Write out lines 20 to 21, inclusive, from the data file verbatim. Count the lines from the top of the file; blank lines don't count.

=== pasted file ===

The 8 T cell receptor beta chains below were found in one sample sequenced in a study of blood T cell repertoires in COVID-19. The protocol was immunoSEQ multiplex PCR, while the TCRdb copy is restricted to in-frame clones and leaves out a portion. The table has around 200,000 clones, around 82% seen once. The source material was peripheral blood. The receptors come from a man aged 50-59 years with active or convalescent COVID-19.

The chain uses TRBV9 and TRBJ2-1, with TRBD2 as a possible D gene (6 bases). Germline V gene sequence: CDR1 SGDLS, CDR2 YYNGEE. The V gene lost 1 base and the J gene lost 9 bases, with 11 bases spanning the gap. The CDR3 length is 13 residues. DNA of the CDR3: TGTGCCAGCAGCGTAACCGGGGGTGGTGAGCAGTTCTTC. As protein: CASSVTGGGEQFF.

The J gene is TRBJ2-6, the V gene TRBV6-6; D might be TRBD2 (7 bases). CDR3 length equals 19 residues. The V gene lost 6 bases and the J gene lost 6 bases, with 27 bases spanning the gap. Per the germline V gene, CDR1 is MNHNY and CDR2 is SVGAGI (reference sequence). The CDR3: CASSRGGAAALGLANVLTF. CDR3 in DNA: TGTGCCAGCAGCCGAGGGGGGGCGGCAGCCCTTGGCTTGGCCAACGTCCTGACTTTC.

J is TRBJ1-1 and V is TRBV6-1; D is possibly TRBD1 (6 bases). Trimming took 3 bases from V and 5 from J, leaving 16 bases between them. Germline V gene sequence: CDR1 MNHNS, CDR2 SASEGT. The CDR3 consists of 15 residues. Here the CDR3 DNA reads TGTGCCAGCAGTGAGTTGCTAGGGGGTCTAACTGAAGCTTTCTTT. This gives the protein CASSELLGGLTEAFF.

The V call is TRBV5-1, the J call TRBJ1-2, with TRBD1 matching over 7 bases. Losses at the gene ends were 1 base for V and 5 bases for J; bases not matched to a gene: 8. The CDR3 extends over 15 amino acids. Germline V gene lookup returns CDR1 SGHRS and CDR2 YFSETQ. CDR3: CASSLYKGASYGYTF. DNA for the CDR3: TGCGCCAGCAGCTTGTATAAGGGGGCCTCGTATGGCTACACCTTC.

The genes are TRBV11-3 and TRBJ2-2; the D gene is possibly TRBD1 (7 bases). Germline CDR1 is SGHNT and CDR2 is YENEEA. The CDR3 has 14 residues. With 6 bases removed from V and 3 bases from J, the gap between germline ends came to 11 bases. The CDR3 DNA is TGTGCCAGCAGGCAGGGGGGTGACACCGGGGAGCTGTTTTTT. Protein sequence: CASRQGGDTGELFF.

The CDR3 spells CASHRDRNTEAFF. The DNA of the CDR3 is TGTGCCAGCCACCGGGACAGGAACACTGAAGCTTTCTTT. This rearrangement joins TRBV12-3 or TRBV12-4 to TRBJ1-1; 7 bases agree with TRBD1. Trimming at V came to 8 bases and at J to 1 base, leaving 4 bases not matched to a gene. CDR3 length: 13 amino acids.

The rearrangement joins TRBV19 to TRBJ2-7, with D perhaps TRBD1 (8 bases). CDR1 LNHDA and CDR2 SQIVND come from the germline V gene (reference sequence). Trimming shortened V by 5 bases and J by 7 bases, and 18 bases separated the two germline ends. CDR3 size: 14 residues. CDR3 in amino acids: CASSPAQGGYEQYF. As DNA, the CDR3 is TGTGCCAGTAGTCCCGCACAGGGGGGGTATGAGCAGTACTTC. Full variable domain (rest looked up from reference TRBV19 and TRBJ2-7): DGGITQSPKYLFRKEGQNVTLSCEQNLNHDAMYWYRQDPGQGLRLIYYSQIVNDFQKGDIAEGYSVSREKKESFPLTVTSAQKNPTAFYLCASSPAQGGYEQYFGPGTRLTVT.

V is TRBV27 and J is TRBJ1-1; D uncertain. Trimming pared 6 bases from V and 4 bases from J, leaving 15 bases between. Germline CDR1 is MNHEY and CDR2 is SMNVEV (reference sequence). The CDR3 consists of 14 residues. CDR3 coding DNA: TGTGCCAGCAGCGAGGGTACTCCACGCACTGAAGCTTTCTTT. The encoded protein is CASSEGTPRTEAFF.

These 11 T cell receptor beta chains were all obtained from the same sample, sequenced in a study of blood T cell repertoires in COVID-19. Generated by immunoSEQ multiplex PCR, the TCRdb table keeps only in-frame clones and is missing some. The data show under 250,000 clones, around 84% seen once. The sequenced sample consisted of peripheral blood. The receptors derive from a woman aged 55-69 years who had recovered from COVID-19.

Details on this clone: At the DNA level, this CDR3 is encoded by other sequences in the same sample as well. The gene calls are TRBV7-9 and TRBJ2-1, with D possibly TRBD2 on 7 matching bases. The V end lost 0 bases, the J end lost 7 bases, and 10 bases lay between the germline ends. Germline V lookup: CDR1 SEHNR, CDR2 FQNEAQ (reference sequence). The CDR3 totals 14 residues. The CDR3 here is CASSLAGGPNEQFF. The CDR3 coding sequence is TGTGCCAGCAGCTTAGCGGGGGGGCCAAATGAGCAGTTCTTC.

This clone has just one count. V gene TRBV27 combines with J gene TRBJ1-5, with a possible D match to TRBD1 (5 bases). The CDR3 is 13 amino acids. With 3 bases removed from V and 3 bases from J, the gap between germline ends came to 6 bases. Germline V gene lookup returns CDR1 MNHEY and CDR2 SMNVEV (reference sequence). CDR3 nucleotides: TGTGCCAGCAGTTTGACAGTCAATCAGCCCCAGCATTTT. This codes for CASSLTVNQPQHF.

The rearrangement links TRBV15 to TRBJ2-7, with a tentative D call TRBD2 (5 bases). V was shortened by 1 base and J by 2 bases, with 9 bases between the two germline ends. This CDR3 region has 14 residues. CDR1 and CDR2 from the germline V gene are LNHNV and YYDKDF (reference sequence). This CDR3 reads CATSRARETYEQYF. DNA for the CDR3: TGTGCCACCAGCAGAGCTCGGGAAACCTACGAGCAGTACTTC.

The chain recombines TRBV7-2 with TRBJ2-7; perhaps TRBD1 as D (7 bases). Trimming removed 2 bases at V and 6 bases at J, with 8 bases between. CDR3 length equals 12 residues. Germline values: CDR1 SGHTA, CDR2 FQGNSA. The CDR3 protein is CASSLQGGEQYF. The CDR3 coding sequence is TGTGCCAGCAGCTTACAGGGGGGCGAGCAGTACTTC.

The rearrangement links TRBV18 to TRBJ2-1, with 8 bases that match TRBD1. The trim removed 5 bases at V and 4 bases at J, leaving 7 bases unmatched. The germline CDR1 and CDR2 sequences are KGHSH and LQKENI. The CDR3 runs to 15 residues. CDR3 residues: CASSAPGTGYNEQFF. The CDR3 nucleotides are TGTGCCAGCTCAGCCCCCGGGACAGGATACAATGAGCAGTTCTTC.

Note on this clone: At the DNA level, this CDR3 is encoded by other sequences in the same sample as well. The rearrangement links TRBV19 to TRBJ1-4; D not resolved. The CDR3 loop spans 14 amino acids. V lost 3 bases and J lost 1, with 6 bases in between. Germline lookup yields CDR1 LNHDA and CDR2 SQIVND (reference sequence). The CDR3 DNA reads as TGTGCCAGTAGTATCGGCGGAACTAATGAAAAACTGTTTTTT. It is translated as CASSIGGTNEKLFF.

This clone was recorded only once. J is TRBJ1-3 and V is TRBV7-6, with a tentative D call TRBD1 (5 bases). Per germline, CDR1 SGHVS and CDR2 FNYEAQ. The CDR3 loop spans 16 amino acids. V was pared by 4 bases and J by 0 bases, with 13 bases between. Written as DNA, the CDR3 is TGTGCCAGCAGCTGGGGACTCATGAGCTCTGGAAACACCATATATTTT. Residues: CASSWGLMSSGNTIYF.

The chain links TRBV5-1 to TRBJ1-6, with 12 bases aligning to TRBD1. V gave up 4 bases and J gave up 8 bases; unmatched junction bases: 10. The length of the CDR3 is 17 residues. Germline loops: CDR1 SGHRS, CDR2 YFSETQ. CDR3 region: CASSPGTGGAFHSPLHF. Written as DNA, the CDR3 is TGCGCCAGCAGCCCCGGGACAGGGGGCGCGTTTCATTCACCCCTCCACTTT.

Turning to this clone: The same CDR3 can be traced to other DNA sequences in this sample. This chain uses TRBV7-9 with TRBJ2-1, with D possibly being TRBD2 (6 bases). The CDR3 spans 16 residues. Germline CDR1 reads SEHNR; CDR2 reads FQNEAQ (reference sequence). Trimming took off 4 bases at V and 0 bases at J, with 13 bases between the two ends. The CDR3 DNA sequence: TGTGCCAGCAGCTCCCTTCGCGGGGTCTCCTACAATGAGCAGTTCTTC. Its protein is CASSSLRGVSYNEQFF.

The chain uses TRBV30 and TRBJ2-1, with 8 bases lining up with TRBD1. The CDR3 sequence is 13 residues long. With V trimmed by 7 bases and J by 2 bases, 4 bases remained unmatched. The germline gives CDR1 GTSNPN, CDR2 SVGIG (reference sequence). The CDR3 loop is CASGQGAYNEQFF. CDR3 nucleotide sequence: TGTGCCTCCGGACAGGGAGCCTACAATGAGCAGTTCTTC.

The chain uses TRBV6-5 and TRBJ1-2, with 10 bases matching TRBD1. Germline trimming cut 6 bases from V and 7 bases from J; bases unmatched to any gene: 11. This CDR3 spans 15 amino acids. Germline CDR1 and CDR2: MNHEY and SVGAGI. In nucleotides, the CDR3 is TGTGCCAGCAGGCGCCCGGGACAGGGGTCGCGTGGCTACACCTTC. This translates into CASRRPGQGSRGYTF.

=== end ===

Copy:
The chain uses TRBV30 and TRBJ2-1, with 8 bases lining up with TRBD1. The CDR3 sequence is 13 residues long. With V trimmed by 7 bases and J by 2 bases, 4 bases remained unmatched. The germline gives CDR1 GTSNPN, CDR2 SVGIG (reference sequence). The CDR3 loop is CASGQGAYNEQFF. CDR3 nucleotide sequence: TGTGCCTCCGGACAGGGAGCCTACAATGAGCAGTTCTTC.

The chain uses TRBV6-5 and TRBJ1-2, with 10 bases matching TRBD1. Germline trimming cut 6 bases from V and 7 bases from J; bases unmatched to any gene: 11. This CDR3 spans 15 amino acids. Germline CDR1 and CDR2: MNHEY and SVGAGI. In nucleotides, the CDR3 is TGTGCCAGCAGGCGCCCGGGACAGGGGTCGCGTGGCTACACCTTC. This translates into CASRRPGQGSRGYTF.